Dr. Papazian is survived by his wife, academic Dr. Mary Papazian, who most recently served as President of San Jose State University, and their two daughters, Ani and Marie.
Memorial services will be held across the country to honor Dr. Papazian’s life. Visitation will be held at St. Andrew Armenian Church in Cupertino, CA on Thursday, March 30 at 6:00 pm with a prayer service at 7:00 pm. The funeral service will take place at St. Leon Armenian Cathedral in Burbank, CA and will be officiated by His Eminence Archbishop Hovnan Derderian on Tuesday, April 4 at 9:30 am. A graveside service will follow at Forest Lawn Hollywood Hills, with a memorial luncheon to follow. A 40-day memorial service will take place at St. John’s Armenian Church in Southfield, MI on Sunday, April 30, with a reception to follow.
In lieu of flowers, a donation can be made to the Dennis R. Papazian Memorial Foundation for advancing Armenian scholarship, education, and leadership. Donations can be mailed to the Dennis R. Papazian Memorial Foundation in the care of Robert Arshagouni, 9176 Independence Avenue, Chatsworth, CA 91311.
Beirut Tear gas, clashes as Lebanon protesters try to storm government HQ
The retired soldiers demanding better pay were clashing with riot police and troops
BEIRUT: Lebanese security forces fired tear gas on Wednesday to disperse hundreds of protesters, mainly retired soldiers, who tried to break through the fence leading to the government headquarters in downtown Beirut.
The violence came amid widespread anger over the harsh economic conditions in the country, where mismanagement by the ruling class has been rampant for years, preceding the economic meltdown that started in late 2019.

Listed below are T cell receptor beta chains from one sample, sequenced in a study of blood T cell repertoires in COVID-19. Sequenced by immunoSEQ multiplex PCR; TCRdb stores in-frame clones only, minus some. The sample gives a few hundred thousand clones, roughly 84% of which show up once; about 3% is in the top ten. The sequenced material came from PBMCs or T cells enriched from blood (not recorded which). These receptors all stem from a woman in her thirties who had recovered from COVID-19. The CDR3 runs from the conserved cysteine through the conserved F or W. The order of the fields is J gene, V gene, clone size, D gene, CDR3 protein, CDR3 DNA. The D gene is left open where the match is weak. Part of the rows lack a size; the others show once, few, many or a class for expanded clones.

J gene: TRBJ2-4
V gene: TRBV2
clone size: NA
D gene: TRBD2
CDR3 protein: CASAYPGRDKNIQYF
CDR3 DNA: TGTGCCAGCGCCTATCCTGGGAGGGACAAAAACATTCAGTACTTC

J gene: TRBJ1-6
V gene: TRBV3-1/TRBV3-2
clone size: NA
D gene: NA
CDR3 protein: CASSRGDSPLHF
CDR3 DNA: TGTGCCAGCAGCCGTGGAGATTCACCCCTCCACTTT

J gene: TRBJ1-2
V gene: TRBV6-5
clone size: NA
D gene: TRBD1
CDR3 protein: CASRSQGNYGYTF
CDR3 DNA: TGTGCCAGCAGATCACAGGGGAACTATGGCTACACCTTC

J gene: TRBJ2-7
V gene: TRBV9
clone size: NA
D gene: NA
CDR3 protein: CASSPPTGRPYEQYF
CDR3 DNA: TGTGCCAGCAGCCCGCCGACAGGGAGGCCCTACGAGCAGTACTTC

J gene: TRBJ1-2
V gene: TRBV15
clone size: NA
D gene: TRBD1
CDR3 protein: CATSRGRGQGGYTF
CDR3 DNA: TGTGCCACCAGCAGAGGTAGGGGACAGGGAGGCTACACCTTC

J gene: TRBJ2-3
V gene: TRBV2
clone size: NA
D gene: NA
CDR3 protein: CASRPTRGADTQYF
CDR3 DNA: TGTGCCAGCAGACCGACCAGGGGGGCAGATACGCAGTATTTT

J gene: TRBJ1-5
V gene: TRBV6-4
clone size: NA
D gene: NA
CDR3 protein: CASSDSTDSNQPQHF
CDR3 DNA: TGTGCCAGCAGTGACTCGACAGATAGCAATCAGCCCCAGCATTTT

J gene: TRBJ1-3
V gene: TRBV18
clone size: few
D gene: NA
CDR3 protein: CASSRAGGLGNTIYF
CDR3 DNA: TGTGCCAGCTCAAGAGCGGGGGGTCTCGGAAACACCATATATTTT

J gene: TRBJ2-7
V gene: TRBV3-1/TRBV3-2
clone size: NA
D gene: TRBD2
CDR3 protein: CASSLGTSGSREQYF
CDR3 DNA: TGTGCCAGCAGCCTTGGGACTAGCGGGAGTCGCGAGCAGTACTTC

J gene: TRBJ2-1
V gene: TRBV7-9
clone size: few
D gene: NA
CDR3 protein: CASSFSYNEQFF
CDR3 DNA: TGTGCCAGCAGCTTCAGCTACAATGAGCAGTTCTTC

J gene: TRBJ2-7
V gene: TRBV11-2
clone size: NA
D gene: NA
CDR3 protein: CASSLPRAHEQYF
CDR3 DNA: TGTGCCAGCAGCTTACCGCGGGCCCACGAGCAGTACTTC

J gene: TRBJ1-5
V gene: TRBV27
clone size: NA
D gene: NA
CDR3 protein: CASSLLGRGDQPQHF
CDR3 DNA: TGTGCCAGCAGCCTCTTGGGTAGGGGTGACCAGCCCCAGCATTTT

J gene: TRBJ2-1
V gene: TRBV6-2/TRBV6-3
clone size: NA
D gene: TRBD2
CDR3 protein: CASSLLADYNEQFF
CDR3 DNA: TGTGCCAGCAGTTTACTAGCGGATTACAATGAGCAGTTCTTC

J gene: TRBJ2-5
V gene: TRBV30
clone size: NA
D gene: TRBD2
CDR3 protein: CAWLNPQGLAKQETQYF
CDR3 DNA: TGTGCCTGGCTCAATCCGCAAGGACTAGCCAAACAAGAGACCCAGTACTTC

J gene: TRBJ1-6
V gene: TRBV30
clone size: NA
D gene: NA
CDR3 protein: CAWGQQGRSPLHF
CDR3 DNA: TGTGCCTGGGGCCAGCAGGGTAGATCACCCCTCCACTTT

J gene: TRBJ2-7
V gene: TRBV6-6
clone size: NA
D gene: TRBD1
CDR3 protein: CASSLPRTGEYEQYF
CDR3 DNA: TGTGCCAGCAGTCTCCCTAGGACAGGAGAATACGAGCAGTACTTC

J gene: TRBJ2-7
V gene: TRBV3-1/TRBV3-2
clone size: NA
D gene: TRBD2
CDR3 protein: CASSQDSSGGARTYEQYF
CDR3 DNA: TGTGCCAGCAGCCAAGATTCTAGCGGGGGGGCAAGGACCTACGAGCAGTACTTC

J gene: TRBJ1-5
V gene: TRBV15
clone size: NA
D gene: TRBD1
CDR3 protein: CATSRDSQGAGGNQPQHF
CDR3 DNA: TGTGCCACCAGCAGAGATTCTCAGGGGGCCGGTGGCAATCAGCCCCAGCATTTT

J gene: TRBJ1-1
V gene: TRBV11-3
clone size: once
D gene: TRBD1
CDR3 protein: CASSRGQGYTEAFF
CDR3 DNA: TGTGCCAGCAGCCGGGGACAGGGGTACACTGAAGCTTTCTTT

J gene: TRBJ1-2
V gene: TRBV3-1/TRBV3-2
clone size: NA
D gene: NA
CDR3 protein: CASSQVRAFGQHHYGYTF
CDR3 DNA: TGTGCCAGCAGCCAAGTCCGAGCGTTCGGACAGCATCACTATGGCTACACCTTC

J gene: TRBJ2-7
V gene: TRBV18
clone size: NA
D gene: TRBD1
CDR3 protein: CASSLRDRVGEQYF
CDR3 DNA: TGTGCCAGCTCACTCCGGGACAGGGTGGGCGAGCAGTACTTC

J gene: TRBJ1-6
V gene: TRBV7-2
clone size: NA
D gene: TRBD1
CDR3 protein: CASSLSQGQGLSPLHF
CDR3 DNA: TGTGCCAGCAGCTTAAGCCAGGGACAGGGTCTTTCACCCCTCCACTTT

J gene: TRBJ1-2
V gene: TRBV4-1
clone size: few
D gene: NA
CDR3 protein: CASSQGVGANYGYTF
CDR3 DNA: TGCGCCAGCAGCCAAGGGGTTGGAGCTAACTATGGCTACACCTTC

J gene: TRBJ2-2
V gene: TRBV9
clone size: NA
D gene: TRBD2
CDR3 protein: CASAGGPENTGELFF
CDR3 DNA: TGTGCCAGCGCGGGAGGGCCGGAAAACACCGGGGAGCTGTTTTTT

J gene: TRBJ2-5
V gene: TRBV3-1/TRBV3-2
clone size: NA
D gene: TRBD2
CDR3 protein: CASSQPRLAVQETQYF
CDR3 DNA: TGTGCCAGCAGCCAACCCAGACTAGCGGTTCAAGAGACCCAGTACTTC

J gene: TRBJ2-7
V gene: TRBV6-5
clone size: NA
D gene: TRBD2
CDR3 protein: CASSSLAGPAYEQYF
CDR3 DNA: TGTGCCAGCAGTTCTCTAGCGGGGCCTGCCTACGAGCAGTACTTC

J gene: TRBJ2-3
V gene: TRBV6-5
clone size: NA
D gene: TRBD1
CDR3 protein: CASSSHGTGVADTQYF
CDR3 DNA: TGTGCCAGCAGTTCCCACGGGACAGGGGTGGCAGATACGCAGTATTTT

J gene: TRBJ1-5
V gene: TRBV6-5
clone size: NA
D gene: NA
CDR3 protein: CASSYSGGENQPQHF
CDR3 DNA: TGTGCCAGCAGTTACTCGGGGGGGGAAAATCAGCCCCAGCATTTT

The retired soldiers demanding better pay were clashing with riot police and troops. Several people suffered breathing problems from the tear gas. The protesters hurled stones at the officers protecting the government headquarters and repeatedly tried to break through the fence.
The Lebanese pound hit a new low on Tuesday, selling for more than 143,000 pounds to the dollar before making some gains. The pound has lost more than 96 percent of its value over the past three years.
“My monthly salary is $40. How can I survive,” screamed a retired army officer.
Lebanon, a small Mediterranean nation of 6 million people, is in the grips of the worst economic and financial crisis in its modern history, rooted in decades of corruption and mismanagement by a political class that has ruled the country since the end of the 1975-90 civil war.
The political class has also resisted the implementation of reforms demanded by the international community. Since the economic meltdown began, three-quarters of the population, which includes 1 million Syrian refugees, now lives in poverty and inflation is soaring.
Lebanon has also stalled on reforms agreed to with the International Monetary Fund to enable access to $3 billion in a bailout package and unlock funds in development aid to make the economy viable again.